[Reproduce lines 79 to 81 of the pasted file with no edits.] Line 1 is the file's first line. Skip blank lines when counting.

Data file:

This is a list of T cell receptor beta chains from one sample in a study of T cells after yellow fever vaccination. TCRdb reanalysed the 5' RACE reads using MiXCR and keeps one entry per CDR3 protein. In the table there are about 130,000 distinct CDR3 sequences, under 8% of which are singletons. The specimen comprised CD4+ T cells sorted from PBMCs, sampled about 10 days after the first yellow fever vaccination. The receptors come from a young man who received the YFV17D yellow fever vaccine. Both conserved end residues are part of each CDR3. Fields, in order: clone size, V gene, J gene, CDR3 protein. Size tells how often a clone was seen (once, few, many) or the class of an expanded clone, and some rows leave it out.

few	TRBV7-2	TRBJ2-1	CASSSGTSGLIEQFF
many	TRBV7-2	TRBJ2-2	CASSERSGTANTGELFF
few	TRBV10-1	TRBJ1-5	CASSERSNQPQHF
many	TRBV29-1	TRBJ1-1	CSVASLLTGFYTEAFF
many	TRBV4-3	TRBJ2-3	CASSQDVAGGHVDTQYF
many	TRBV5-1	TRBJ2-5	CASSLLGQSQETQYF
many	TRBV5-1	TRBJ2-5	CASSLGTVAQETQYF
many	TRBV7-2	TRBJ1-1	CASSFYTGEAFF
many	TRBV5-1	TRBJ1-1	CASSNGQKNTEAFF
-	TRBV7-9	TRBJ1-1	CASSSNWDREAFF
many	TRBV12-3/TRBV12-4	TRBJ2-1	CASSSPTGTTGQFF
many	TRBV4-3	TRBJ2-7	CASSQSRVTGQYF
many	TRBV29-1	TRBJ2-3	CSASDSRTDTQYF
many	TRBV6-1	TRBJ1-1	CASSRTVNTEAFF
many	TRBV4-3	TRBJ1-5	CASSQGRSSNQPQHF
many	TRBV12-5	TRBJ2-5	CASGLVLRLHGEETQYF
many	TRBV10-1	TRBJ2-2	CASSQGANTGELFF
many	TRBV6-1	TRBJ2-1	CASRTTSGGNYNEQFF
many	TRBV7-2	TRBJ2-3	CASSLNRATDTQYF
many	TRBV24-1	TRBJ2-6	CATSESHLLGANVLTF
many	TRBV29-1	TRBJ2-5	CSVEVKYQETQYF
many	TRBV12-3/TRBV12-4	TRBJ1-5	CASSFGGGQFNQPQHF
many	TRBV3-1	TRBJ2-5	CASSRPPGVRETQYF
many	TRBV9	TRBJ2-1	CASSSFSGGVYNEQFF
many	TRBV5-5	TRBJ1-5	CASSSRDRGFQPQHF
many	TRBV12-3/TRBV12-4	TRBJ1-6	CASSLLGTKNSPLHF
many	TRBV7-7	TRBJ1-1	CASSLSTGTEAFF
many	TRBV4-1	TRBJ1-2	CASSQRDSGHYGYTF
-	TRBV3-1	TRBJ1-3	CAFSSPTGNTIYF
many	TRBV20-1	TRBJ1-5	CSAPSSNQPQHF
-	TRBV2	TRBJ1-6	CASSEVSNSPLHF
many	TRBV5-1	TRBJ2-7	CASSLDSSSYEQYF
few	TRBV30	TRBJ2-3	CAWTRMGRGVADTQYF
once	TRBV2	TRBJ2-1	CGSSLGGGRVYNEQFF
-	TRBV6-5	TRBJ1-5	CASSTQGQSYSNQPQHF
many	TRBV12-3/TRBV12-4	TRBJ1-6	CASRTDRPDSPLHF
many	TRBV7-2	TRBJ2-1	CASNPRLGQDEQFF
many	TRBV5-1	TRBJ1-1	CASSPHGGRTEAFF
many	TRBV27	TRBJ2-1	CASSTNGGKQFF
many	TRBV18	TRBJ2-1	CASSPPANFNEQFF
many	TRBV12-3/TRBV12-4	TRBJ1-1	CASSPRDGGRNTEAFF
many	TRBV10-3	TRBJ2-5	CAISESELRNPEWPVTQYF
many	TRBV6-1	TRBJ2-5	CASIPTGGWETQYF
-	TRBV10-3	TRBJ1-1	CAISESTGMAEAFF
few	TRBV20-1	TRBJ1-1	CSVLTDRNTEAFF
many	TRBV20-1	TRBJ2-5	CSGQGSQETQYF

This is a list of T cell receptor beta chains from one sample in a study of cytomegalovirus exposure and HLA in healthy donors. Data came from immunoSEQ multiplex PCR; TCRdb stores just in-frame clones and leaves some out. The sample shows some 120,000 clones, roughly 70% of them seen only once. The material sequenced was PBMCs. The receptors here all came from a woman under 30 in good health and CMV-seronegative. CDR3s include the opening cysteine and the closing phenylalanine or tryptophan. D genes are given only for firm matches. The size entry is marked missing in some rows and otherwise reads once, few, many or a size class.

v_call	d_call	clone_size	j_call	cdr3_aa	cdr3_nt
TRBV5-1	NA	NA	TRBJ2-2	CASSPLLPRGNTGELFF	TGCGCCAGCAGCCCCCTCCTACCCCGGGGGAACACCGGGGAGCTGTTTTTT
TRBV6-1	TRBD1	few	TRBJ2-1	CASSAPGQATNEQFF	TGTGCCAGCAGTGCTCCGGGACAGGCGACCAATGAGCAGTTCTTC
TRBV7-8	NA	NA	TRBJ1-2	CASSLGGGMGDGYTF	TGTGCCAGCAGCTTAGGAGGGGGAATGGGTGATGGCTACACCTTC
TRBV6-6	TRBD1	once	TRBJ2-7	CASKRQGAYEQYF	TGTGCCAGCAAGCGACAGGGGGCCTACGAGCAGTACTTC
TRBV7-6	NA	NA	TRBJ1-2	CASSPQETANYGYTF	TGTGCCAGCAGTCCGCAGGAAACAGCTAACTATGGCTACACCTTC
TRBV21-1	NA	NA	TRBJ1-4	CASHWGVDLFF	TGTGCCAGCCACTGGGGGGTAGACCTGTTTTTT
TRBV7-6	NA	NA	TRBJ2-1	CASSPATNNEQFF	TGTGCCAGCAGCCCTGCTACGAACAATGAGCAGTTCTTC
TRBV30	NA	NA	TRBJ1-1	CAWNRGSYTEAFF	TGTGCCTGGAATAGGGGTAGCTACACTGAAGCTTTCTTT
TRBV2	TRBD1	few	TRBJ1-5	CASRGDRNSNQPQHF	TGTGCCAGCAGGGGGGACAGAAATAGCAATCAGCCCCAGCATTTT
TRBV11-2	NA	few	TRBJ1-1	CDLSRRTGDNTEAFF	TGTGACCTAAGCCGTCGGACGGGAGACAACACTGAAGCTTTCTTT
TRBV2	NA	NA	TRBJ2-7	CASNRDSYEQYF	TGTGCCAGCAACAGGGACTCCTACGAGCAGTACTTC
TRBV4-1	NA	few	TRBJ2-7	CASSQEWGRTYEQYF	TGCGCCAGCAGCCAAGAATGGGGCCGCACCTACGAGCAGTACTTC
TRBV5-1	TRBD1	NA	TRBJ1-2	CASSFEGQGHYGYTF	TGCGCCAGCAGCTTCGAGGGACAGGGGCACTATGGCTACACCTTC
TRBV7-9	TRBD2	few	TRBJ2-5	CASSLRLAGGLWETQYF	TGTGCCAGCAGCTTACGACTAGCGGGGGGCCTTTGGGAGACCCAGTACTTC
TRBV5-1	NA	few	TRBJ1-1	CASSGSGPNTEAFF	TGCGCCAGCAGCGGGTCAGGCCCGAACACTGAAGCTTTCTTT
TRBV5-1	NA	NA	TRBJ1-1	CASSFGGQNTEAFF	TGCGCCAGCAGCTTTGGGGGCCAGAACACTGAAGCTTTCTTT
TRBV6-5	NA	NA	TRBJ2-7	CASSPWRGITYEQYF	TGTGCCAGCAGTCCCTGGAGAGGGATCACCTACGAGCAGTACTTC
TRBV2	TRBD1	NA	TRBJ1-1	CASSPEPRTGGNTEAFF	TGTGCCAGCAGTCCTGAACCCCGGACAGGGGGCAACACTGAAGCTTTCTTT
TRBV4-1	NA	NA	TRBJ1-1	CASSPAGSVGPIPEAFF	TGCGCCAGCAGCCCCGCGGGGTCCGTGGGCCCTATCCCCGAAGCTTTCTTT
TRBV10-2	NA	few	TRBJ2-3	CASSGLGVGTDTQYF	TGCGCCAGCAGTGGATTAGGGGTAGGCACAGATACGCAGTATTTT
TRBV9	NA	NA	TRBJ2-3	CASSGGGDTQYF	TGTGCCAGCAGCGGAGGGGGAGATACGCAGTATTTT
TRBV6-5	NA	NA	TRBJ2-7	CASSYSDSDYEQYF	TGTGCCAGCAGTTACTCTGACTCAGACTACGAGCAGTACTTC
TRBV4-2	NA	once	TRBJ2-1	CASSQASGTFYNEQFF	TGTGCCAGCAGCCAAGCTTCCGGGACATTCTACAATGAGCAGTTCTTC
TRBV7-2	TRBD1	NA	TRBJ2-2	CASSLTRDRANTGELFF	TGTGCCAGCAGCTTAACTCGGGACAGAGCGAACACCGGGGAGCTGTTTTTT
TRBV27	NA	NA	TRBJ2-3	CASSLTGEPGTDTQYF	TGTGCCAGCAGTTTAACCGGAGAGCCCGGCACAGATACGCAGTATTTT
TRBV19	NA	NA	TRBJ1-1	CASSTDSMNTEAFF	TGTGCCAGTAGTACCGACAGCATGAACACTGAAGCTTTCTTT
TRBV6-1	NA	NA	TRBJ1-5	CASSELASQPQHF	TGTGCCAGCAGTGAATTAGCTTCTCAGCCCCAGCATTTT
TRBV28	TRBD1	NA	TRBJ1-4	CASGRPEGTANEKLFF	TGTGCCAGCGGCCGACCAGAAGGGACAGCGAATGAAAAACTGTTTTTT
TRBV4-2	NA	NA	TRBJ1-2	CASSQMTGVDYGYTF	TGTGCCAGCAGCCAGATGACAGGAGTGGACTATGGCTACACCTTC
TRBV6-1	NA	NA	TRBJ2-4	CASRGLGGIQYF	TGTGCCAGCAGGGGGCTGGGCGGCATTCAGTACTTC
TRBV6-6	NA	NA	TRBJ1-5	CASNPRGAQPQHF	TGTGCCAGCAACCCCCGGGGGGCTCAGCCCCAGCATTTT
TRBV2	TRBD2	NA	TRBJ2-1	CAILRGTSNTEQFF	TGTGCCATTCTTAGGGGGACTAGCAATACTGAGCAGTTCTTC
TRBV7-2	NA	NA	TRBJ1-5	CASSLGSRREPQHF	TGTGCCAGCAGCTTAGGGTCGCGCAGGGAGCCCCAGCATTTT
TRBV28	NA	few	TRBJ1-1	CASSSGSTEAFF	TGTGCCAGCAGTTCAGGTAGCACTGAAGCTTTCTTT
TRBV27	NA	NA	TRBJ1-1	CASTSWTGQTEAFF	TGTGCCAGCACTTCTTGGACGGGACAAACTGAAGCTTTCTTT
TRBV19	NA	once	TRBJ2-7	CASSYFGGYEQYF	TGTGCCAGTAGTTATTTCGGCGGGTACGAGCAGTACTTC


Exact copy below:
TRBV6-1	NA	NA	TRBJ2-4	CASRGLGGIQYF	TGTGCCAGCAGGGGGCTGGGCGGCATTCAGTACTTC
TRBV6-6	NA	NA	TRBJ1-5	CASNPRGAQPQHF	TGTGCCAGCAACCCCCGGGGGGCTCAGCCCCAGCATTTT
TRBV2	TRBD2	NA	TRBJ2-1	CAILRGTSNTEQFF	TGTGCCATTCTTAGGGGGACTAGCAATACTGAGCAGTTCTTC